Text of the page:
An article has been published in the New South Wales Daily Telegraph newspaper to clarify the age of Australians when it comes to speaking their mind.
A new survey from Ipsos shows that a majority of people aged 18 to 29 now agree that “the time is right for Australia to make political and social changes”.
“This means that Australians should be able to speak out about the issues that are important to them, rather than be silenced,” Dr. Richard Wrangham, Ipsos’ chief executive, said.
“This is a major step towards a society in which we are more open and honest and where people can be heard and respected for the ideas they have to offer.”
“There is a significant gap between those aged 18 and 29, so when we say that we are ‘at the end of the line’ and that we ‘need to make a change’ it is only fitting that the first generation to make this decision would be those born in the 1950s.”
A new Ipsos poll has found that a quarter of Australians believe that Australia should make political changes to address climate change and climate change denial.
A third of Australians, however, believe that the time is not right for change to be made.
Ipsos surveyed 1,005 Australians aged 18 or over from January 1 to March 30, 2017, and found that 46% of Australians agreed that Australia needed to make changes to tackle climate change.
Another 31% believed that the changes should be made now.
Just 15% of people agreed that they needed to wait until the end to make the changes.
“The results show that Australians are beginning to realize that changing the climate is not the time to wait for change,” Dr Wranham said.
He said Australians are increasingly looking for solutions and “it is clear that we must act now to make climate change a reality.”
“Australia needs to lead the way, not be left behind,” he said.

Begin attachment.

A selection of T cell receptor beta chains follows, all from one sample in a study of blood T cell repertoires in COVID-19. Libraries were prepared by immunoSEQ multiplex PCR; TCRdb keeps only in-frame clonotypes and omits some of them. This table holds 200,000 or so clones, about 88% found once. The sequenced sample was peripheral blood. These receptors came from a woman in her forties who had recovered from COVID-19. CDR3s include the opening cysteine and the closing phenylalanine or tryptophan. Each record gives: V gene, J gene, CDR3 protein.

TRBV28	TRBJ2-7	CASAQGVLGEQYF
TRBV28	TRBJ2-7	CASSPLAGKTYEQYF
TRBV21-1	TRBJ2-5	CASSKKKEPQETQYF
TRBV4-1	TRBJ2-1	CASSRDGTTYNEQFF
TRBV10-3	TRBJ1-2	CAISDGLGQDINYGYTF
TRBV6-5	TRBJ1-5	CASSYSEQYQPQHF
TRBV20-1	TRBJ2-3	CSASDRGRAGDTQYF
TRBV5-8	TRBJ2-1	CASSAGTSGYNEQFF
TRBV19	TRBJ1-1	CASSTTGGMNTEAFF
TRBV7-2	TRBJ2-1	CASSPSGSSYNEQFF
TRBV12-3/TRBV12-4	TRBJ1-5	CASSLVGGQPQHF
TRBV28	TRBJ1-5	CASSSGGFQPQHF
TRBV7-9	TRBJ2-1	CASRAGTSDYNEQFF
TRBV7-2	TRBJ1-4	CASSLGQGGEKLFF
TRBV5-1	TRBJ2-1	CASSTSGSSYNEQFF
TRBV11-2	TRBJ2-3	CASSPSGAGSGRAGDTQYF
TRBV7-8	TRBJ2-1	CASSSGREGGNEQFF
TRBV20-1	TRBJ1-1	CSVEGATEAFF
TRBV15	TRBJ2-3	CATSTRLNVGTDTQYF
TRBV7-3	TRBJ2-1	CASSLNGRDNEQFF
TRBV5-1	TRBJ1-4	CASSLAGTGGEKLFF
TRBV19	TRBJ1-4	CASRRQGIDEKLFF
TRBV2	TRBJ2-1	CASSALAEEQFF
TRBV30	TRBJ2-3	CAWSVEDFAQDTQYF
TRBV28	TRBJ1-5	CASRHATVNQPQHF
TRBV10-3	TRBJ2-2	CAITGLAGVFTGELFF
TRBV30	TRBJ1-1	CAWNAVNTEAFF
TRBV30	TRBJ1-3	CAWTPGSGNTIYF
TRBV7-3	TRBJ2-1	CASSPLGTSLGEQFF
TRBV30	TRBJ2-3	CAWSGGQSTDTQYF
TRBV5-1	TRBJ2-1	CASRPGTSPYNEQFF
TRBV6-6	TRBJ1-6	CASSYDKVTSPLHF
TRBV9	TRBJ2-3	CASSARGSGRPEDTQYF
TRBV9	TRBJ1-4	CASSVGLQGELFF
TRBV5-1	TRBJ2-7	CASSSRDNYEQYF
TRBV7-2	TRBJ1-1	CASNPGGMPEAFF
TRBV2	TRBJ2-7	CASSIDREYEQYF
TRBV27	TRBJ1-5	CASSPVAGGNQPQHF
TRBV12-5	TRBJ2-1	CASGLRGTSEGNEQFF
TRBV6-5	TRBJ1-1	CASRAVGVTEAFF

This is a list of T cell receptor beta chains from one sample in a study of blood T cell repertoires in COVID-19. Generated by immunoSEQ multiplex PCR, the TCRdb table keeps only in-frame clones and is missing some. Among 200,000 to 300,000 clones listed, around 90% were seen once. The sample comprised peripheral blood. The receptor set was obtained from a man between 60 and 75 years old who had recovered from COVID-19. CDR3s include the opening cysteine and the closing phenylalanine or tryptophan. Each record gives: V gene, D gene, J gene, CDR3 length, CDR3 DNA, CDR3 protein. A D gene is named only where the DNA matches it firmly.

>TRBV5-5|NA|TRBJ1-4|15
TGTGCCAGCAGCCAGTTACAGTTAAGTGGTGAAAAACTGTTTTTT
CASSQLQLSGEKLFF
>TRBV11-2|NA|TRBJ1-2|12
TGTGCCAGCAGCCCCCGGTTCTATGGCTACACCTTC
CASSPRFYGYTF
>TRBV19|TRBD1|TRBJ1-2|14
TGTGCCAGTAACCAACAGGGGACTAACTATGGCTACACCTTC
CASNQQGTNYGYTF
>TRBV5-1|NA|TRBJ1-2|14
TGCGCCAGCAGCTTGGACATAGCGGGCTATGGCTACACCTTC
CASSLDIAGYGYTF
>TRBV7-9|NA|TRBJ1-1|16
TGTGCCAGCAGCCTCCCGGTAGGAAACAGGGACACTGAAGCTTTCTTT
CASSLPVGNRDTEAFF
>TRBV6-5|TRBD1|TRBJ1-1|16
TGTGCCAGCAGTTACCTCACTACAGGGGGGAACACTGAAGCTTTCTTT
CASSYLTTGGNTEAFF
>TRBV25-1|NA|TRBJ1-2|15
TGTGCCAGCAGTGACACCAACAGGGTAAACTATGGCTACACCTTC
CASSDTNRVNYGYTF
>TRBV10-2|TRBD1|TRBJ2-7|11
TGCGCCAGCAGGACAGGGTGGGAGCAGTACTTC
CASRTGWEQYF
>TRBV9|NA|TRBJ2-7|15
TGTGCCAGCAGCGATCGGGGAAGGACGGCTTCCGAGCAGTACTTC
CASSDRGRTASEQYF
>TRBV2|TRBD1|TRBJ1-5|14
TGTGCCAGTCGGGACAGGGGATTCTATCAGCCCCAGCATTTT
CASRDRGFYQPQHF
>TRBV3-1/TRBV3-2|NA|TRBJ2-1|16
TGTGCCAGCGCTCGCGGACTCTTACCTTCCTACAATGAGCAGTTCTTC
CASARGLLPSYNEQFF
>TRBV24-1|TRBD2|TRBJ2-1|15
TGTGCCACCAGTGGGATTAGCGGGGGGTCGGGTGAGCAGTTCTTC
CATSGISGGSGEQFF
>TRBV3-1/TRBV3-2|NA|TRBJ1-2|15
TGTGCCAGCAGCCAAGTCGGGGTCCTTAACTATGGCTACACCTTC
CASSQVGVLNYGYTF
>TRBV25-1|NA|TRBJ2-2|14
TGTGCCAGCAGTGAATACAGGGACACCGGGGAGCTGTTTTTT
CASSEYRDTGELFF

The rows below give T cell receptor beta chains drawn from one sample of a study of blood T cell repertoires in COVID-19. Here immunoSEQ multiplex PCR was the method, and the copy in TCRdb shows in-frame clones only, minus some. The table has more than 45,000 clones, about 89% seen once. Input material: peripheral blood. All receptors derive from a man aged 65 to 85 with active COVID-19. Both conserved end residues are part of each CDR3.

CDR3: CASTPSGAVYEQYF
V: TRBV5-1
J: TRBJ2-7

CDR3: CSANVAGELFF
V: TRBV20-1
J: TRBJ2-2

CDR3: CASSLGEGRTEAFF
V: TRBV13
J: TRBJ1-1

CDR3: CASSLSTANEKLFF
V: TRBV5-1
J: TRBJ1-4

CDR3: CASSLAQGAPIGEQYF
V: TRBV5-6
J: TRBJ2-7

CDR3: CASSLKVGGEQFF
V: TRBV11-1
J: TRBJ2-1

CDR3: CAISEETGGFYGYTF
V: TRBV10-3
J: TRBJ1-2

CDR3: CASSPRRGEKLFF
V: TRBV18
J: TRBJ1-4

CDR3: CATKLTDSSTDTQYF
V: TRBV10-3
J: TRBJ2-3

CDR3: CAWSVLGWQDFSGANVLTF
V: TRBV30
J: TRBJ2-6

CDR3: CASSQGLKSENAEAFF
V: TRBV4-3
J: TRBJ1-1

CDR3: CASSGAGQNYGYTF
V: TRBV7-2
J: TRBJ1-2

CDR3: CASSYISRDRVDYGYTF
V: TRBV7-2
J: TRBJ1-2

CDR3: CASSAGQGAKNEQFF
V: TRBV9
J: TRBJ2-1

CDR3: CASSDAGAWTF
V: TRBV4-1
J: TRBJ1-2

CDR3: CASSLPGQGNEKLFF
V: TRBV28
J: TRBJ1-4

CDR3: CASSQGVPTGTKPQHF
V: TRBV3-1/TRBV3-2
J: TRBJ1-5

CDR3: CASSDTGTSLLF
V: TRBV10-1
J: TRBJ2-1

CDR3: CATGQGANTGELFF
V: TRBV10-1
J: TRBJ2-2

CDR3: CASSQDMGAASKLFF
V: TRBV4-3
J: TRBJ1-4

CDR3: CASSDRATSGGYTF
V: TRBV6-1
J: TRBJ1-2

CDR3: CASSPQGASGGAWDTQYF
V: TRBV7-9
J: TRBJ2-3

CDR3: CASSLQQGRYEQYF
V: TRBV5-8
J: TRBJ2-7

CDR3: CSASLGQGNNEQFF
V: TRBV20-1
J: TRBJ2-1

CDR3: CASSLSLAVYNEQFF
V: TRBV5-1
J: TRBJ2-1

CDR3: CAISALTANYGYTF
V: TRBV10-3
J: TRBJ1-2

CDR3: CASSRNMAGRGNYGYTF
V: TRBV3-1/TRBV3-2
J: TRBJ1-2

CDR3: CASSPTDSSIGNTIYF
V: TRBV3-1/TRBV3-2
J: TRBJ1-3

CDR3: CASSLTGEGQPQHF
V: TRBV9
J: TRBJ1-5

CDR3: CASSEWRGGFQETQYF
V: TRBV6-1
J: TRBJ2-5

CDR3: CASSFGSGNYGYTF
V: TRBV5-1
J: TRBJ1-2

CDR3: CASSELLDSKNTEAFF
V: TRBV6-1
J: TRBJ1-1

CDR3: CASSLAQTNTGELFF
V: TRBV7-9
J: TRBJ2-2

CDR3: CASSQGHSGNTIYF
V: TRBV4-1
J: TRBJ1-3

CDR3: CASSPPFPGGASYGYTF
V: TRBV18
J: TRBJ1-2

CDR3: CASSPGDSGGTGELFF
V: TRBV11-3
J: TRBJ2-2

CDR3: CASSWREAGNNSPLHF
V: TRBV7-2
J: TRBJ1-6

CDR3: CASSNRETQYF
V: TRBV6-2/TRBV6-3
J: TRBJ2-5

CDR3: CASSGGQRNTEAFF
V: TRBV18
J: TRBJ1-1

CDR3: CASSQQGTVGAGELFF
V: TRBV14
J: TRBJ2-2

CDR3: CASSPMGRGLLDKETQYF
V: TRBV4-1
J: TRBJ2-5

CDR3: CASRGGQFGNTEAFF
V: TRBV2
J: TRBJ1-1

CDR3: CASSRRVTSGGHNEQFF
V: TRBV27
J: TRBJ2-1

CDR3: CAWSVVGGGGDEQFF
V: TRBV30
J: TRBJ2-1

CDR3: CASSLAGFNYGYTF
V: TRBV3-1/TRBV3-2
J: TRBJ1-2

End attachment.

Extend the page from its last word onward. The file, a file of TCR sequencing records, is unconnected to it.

Australia is the only developed country that has not yet ratified the Paris climate agreement, and Dr Wrengham said Australia was not doing enough to stop climate change because of its inaction.
“Australia’s inaction is contributing to the worsening of the climate crisis, and the country’s inaction has made climate change more expensive and harder to combat,” Dr Janna Guttman, research fellow at the Australian National University, told the Australian Financial Review.
The study also found that “a significant proportion of Australians (27%) have made no commitment to change their beliefs”.
The survey results are likely to be of concern to climate change advocates, who have been warning that the country could be headed for a new round of extreme weather.
The recent heatwave in Australia was the hottest in recorded history and left at least 5,000 people dead.
Dr Guttmann said Australia had already experienced extreme weather events that cost more than $20 billion in lost wages and other damages.
“It will be an ongoing challenge to keep Australia moving towards climate neutrality and avoiding dangerous climate change, but it will be even more challenging to achieve this if we don’t address the climate change that has already caused this climate crisis,” Dr Gittman said.
Dr Wranham said the research findings are important because they indicate that “people can have a voice, even if they don’t believe in what they are saying”.
“These are the results of a new poll which shows that we should be looking at this issue of what is the right way to make change to protect the environment,” he added.
Dr Guttam said Australians needed to learn to talk their minds.
“There are people in Australia who have the power to make decisions for the planet, and it is time to give them the power,” she said.
Dr Wannam said that it was important that Australians understood that “we are all connected and the best way to do that is to work together, not to stand alone.”
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